When can a Computer Simulation act as Substitute for an Experiment? A Case-Study from Chemisty

Johannes Kästner and Eckhart Arnold

1 Introduction
2 Similarities and Differences between Simulations and Experiments
3 Case Study: Simulation of H-2-Formation in Outer Space
    3.1 Introductory Remarks on Simulations in Chemistry
    3.2 The Role of Quantum Mechanics as Comprehensive Background Theory
    3.3 The Motivation for Simulating the H-2-Formation in Outer Space
    3.4 Modeling Techniques and their Credentials
        3.4.1 Abstractions
        3.4.2 Modeling Techniques
        3.4.3 Validation
    3.5 Experiment-likeness
4 Summary and Conclusions

3.4.1 Abstractions

First of all, the simulation uses a simplified model to capture the essence of the chemical reaction that is considered to be most relevant for -enrichment in outer space, namely the chemisorption of H and D on benzene. Benzene is the simplest aromatic hydrocarbon and it is expected that the results of the simulation regarding the reaction rate under consideration and the tunneling effect will not fundamentally differ for other polycyclic aromatic hydrocarbons, an assumption meanwhile confirmed by additional simulations (Goumans 2011).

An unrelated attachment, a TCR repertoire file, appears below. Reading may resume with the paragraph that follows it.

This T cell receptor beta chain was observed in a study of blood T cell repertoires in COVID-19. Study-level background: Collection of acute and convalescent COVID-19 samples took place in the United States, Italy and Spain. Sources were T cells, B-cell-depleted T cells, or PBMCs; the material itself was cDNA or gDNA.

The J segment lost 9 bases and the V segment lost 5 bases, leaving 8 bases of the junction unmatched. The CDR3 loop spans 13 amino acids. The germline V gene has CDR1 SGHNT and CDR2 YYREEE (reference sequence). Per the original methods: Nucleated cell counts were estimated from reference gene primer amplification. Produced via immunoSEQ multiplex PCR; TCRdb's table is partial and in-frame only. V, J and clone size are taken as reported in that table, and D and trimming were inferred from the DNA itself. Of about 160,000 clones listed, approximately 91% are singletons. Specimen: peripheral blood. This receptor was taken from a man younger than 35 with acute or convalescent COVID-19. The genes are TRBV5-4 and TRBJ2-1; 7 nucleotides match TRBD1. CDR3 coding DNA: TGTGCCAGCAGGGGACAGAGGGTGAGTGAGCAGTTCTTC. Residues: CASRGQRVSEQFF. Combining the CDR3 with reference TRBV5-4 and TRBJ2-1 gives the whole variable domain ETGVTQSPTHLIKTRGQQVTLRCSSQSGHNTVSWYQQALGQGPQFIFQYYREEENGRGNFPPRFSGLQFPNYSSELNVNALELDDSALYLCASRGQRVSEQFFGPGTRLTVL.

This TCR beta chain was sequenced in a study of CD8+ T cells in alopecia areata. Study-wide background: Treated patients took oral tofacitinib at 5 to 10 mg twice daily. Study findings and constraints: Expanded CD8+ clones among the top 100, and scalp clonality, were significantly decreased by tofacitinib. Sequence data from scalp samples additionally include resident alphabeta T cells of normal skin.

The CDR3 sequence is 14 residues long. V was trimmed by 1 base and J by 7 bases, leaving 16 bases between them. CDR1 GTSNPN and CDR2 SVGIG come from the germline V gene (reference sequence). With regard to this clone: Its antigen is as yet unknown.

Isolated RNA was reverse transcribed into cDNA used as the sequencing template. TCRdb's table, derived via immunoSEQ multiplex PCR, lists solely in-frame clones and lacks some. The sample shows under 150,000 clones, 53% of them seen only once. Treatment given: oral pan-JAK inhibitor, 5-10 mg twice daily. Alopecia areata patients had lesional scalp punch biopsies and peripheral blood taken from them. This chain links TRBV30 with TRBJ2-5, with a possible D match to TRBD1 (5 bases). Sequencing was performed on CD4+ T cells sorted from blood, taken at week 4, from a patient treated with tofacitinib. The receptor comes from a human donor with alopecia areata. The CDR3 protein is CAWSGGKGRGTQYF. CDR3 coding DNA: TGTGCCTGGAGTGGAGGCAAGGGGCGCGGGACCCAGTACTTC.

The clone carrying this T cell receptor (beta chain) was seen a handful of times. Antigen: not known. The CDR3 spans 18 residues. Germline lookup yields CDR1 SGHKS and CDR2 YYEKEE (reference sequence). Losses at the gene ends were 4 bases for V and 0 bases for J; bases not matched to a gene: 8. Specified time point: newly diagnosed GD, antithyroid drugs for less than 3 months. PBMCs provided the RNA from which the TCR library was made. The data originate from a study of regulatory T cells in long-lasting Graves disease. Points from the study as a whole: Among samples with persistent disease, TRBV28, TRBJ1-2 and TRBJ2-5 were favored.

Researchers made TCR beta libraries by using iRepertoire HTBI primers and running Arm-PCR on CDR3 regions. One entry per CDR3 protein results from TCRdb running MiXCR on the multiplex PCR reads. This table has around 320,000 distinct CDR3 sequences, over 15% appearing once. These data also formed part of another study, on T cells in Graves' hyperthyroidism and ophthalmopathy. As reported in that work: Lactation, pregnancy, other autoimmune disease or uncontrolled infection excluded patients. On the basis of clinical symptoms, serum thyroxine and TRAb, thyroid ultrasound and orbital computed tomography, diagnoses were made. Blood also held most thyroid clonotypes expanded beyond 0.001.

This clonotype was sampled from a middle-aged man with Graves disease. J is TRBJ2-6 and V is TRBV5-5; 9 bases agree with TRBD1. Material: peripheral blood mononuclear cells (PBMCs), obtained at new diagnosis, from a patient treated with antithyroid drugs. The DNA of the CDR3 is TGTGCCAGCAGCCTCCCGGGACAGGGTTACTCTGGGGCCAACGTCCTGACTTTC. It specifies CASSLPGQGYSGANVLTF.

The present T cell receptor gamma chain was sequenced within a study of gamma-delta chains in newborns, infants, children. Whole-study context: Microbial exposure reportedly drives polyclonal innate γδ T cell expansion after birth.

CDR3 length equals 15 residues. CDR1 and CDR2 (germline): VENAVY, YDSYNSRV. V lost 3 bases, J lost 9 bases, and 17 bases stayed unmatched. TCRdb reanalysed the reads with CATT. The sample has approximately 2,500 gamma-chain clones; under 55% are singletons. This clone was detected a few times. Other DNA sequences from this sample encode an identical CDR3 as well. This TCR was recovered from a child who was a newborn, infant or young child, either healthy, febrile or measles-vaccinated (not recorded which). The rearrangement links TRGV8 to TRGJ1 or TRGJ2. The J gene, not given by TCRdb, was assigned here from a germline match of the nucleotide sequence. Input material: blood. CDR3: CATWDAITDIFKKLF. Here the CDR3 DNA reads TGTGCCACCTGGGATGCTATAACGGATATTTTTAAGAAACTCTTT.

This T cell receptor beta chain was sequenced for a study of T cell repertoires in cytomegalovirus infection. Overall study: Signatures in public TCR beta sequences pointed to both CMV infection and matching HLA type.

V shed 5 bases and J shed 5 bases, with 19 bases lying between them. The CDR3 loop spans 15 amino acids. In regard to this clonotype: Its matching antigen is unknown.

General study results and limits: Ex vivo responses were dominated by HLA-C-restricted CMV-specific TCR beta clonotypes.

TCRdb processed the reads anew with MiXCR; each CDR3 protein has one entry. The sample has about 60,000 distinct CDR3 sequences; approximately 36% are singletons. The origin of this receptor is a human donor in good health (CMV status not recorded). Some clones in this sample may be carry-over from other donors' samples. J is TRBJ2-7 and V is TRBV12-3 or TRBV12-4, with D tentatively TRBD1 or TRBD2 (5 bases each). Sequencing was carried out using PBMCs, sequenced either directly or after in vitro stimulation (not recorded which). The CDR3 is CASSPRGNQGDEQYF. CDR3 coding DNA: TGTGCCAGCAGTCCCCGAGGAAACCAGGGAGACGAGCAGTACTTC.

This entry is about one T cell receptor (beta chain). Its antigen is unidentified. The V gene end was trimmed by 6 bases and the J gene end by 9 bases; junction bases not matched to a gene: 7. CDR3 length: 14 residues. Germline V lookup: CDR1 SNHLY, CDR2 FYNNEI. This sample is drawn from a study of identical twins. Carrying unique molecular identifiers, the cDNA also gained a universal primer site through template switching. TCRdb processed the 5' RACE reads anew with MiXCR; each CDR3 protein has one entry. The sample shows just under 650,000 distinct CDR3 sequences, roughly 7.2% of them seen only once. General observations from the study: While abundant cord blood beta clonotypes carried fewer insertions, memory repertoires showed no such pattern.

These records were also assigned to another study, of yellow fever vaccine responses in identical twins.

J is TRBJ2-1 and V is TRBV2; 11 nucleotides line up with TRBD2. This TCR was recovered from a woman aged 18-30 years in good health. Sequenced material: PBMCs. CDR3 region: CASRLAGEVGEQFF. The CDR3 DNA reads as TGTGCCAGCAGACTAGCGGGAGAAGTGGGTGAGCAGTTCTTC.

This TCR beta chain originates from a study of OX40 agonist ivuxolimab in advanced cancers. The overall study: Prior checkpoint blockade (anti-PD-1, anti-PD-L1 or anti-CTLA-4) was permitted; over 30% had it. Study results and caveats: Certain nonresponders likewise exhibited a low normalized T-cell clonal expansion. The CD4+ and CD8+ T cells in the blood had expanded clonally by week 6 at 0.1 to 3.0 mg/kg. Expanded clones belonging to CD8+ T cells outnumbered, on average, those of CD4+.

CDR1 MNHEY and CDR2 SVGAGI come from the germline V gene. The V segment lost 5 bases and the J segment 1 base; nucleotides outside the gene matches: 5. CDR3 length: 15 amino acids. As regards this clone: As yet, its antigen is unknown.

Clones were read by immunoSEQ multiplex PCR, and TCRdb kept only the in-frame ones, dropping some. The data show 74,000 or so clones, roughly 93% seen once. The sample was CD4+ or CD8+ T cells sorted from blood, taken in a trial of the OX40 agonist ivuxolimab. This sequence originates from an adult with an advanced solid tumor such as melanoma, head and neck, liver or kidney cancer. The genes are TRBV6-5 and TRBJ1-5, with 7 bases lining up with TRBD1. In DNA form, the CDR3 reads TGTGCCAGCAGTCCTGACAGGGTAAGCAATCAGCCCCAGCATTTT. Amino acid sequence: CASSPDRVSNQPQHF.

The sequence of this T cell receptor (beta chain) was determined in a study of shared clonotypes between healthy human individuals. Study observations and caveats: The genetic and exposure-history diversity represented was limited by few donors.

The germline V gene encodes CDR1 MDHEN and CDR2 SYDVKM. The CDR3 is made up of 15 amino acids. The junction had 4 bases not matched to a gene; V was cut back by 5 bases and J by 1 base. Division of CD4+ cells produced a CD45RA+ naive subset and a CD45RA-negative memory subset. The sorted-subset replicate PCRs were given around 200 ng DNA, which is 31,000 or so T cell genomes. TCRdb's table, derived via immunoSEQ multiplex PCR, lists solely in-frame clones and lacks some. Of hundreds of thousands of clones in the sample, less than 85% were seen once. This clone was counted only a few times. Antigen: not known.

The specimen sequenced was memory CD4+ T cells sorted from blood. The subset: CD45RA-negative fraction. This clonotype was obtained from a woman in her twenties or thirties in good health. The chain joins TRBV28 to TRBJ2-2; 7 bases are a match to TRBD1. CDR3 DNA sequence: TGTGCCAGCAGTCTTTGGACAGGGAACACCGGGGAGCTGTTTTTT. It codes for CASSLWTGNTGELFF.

Furthermore, only the first part of the reaction, namely the chemisorption of H or D on benzene, is simulated but not the addition of the second H or D which would complete the formation of the , HD, or D . The rationale for this abstraction lies in the fact that the “addition of a second H or D atom is barrier-less para to a chemisorbed H on the edge of a polyaromatic hydrocarbon” (Goumans/Kaestner 2010, p. 7351), wherefore it is the chemisorption of the first H atom that is rate-limiting.

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